President Donald Trump has repeatedly suggested firing the U.S.’ top military commander in Afghanistan for failing to win the conflict, as his top officials scramble to find a strategy to end the longest-running war in American history.
Trump’s suggestions that top defense officials should consider firing Gen. John Nicholson, the commander of U.S. forces in Afghanistan, came during a tense meeting in the White House Situation Room on July 19. Details of the nearly two-hour meeting became public Wednesday after senior U.S. officials confirmed what took place to NBC and Reuters.
During the meeting, Trump criticized the assembled military advisers for what he said was their failure to resolve the 16-year conflict. “We aren’t winning,” he said, according to the officials.
Reuters reported that Steve Bannon, Trump’s chief strategist, got into “a shouting match” with national security adviser H.R. McMaster over U.S. strategy, while NBC reported that Trump asked about taking Afghanistan’s minerals – reflecting his concerns that the Chinese are profiting from Afghan mineral wealth while the U.S. foots the bill for propping up the country.
Trump also raised some eyebrows when he told an odd anecdote about an expensive consultant who gave bad advice to one of his favorite New York restaurants, when just talking to waiters might have yielded more useful information – a lesson he suggested could apply to the conflict, NBC reported.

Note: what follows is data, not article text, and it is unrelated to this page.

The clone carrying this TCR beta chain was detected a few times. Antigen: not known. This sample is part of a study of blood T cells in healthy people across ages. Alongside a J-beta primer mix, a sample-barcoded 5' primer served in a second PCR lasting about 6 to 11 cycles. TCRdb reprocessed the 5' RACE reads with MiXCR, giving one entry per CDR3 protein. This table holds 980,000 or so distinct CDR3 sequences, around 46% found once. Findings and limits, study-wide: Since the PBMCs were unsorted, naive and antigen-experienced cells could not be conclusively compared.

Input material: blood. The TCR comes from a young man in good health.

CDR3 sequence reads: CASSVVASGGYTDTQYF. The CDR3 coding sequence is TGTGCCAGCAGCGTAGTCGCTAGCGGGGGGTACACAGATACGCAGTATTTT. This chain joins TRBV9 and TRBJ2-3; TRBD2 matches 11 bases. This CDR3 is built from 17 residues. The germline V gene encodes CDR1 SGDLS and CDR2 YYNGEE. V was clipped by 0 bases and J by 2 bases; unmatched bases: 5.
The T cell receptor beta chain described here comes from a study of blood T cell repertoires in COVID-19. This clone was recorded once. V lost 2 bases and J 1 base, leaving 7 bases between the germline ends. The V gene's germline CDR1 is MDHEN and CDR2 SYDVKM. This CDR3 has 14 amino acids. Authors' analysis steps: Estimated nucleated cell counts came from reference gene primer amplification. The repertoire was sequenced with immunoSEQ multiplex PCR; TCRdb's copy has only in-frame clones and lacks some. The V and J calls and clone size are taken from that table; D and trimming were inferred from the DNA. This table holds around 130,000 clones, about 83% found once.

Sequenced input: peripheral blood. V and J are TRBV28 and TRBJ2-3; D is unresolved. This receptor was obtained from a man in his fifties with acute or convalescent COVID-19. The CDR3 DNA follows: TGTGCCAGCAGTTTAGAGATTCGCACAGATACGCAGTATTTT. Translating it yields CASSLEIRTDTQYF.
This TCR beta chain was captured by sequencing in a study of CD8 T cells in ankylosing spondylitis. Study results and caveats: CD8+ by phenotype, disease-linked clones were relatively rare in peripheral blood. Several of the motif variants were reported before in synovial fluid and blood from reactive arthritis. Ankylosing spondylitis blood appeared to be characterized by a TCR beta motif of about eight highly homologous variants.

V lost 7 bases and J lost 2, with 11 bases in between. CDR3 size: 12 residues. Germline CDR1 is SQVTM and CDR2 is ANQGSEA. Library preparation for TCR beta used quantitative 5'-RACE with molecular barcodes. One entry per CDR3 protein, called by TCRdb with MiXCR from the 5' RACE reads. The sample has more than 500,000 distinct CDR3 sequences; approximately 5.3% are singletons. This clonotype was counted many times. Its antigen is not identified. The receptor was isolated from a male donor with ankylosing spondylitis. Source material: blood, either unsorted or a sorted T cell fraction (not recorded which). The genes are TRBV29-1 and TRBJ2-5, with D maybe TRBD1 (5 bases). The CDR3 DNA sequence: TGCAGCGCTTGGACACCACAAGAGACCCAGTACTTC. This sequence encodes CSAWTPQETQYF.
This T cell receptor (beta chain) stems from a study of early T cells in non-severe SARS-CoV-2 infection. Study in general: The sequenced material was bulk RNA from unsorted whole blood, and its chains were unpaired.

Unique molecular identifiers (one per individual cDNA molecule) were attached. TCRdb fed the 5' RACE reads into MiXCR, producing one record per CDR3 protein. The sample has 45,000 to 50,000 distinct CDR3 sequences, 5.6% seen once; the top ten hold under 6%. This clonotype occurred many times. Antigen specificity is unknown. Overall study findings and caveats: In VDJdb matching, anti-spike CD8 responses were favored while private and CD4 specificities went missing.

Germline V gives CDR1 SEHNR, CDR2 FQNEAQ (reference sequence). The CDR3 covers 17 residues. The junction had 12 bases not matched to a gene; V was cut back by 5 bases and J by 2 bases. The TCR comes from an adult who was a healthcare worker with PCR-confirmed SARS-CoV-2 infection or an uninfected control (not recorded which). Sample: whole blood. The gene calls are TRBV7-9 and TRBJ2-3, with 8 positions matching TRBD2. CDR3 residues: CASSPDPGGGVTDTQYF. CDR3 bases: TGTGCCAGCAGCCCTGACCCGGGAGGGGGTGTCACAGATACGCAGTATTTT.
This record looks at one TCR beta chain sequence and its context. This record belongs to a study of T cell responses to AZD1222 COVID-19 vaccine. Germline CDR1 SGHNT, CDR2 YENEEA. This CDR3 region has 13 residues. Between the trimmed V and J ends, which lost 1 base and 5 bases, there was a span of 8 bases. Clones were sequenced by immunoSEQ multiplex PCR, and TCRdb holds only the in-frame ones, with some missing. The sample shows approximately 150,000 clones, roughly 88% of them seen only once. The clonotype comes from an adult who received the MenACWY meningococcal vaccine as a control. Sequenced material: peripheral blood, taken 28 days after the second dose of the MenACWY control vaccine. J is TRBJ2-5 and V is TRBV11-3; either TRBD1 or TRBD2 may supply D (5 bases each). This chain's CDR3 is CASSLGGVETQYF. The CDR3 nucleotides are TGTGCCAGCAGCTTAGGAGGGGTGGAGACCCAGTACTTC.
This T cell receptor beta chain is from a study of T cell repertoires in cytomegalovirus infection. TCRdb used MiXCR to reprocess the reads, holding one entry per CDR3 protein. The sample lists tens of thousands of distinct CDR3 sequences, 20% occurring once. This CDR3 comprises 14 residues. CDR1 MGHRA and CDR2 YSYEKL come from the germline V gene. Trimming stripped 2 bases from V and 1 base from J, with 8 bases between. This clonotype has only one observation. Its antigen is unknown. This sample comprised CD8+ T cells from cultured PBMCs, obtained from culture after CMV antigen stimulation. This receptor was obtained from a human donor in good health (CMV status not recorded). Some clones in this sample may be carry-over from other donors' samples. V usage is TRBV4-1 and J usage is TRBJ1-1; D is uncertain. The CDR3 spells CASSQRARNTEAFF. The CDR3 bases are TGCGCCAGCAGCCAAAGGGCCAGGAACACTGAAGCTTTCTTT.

The U.S. role in Afghanistan has been under a cloud for months, as Trump’s national security team attempts to find a strategy that meets his approval. Earlier this year, Trump delegated authority to Defense Secretary Jim Mattis to deploy forces in the conflict as he sees fit.
But Mattis’ plans to deploy 4,000 extra troops to Afghanistan in addition to the 8,400 already there – a measure Nicholson said would break the “stalemate” – have been held up pending Trump’s approval for a broader strategy in the conflict. Advisers are due to meet at the White House Thursday to discuss the matter.
Meanwhile, security in Afghanistan continues to deteriorate. A record 1,662 civilians were killed in Afghanistan in the first half of 2017, and the Taliban is stronger than ever, controlling or contesting an estimated 40 percent of the country’s territory. Two American troops were killed in a Taliban attack Wednesday, bringing the total killed in the conflict to more than 2,400.
It’s not yet clear how shaky Nicholson’s position in Afghanistan will be following the remarks from Trump, who has never actually met the general. In an interview with MSNBC Wednesday, McMaster defended Nicholson, saying he couldn’t “imagine a more capable commander in any, on any mission,” and insisting that Trump had confidence in his man in Afghanistan.
But NBC reported that discussions were being held at the Pentagon regarding Nicholson’s future, suggesting he could become the latest in a long line of officials to hear Trump’s catchphrase: “You’re fired.”